“Every tourist shop on these islands sells puffin merchandise – knitwear patterns, tumblers, carvings, coasters, cuddly toys, clothes and, of course, puffin hats,” Helen Moncrieff, the area manager in Shetland for the Royal Society for the Protection of Birds (RSPB), told me.

While the love affair is unquestionable, what seems in doubt is our ability to help the bird now that it is in trouble. Fair Isle once supported a puffin colony of 20,000 birds. In less than three decades, that number has halved. Similar declines have been reported at Britain’s most important puffin site on St Kilda, Scotland, where millions are said to have bred. Now there are fewer than 130,000 pairs, half the total recorded as recently as the 1970s.

The national picture is alarming but the news from elsewhere is even worse. Continental Europe holds more than 90 per cent – five million pairs – of the global total of Atlantic puffins but they are shared primarily between three countries: Denmark (the Faroe Islands), Iceland and Norway. Across this subarctic region, losses have been estimated at 33 per cent since 1979, when monitoring began. But the most striking figure comes from a colony on Røst, Norway, where there has been a fall over this period from nearly 1.5 million pairs to 285,000.

The Westman Islands off the south coast of Iceland hold a substantial proportion of the country’s puffins. Since 2005, breeding success there has been almost nil, and a similar failure has recurred on the Faroe Islands for more than a decade. In both places, where hunting puffins was once a staple of cultural life, catchers today have initiated a self-imposed moratorium.

Puffins are long-lived species and a life­span of between 20 and 30 years is not unusual, yet Euan Dunn, principal marine adviser to the RSPB, explains the implications of persistent breeding failure. “Puffins on Shetland or the Westmans may go on attempting to breed for years, even decades, but eventually all those old adult birds will die off and, if they haven’t reproduced, then the numbers will start to plunge.”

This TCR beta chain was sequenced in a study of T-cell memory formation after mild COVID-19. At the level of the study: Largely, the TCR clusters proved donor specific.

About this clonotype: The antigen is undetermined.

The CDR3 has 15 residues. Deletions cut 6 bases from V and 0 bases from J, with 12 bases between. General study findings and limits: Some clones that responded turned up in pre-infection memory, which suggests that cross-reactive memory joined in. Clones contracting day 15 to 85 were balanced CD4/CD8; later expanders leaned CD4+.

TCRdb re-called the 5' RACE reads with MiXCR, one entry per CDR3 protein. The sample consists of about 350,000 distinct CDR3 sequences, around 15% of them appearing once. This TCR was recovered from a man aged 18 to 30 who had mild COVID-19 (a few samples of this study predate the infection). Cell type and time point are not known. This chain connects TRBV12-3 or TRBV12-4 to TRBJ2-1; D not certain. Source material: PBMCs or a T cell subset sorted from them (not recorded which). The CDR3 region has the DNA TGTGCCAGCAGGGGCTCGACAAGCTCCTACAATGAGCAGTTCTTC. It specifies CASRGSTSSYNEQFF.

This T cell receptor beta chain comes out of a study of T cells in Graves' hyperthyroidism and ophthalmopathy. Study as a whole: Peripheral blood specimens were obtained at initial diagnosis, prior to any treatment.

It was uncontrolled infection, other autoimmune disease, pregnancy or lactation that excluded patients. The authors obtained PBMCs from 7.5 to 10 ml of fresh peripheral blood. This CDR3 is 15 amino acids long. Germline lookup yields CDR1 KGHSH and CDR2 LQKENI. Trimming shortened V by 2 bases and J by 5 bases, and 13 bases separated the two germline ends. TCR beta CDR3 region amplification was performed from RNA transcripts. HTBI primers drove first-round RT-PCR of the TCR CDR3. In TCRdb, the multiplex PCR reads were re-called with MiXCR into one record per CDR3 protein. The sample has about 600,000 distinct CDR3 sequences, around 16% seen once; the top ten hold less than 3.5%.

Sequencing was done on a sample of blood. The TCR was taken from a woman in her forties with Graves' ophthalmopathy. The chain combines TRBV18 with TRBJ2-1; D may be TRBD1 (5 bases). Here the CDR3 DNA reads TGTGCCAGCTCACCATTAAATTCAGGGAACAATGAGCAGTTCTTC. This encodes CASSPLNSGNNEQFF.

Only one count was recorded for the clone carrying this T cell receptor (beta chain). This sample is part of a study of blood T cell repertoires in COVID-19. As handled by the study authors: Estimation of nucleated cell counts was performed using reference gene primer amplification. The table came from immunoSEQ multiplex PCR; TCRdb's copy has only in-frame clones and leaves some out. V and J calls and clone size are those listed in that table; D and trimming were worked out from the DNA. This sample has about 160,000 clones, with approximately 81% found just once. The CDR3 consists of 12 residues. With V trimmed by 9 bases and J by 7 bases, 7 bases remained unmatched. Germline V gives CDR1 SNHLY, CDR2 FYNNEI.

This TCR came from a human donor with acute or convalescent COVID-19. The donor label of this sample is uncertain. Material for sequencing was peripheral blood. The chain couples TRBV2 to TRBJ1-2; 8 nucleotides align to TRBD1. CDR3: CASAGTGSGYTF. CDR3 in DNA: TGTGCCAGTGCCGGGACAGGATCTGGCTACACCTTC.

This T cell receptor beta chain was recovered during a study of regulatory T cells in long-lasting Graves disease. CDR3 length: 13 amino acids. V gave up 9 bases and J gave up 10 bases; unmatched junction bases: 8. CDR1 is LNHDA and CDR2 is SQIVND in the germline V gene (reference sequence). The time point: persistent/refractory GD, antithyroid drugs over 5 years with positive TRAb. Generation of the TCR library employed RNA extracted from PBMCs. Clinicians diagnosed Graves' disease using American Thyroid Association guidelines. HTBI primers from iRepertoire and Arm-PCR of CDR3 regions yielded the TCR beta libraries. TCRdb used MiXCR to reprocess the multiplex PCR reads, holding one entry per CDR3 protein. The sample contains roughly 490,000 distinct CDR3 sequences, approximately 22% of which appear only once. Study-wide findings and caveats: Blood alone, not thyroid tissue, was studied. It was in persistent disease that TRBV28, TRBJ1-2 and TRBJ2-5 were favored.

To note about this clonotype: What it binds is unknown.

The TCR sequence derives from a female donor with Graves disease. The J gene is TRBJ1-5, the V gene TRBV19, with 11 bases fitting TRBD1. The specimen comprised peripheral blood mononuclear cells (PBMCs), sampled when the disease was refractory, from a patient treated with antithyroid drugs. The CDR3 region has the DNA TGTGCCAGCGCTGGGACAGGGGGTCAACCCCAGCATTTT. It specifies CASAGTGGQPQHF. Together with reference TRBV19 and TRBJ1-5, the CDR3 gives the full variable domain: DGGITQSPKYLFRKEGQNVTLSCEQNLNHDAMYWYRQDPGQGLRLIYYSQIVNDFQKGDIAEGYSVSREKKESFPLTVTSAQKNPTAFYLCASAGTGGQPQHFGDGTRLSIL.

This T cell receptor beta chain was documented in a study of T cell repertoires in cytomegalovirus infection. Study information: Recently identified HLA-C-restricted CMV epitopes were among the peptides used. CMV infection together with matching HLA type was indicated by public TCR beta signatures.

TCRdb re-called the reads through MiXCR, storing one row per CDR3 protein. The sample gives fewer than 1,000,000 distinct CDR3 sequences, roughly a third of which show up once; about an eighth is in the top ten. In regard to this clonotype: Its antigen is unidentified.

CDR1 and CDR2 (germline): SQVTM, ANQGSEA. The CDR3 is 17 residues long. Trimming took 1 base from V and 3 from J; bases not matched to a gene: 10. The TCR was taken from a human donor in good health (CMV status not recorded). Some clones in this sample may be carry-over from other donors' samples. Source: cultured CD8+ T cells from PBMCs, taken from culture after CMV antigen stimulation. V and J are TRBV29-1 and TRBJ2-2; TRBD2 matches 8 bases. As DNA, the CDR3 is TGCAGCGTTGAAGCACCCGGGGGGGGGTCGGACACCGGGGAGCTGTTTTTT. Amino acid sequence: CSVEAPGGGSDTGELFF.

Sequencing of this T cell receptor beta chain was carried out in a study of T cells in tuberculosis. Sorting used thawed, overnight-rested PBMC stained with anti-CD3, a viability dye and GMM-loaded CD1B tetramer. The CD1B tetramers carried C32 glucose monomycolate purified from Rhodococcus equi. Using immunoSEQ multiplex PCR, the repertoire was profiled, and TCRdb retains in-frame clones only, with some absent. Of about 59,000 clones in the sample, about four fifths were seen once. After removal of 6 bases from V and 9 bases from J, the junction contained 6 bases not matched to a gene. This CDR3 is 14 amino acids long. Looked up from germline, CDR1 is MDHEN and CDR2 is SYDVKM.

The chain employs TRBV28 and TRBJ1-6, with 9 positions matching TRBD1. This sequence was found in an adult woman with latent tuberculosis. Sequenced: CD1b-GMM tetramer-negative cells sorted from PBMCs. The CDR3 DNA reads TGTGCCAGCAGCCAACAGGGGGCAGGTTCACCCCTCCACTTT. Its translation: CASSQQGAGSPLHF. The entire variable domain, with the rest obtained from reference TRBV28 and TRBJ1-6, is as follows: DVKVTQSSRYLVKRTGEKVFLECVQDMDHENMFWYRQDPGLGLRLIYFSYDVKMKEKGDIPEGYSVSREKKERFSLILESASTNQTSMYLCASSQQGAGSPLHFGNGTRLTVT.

BirdLife International, a conservation network that classifies the status of birds worldwide, has reached the same conclusion. It judges that the Atlantic puffin is likely to decline by between 50 and 79 per cent by 2065. The nation’s most beloved seabird has been declared a species that is vulnerable to global extinction.

To unpick the story of puffin losses, marine ecologists have examined the bird’s oceanic ecosystem and looked particularly at changes in the status of a cold-water zooplankton called Calanus finmarchicus. This seemingly insignificant, shrimp-like organism plays a crucial role in North Atlantic biodiversity and has experienced a huge decline as sea temperatures have risen steadily since the 1980s. While the decline of the finmarchicus coincided with swelling numbers of a close relative, this other zooplankton species is less abundant and nutritious.

As the finmarchicus has suffered, so, too, has one of its main predators, the lesser sand eel. And it is this formerly superabundant fish that is the staple food of puffins in many areas of the Atlantic. At the root of the disruption to marine life are the hydra-headed effects of climate change.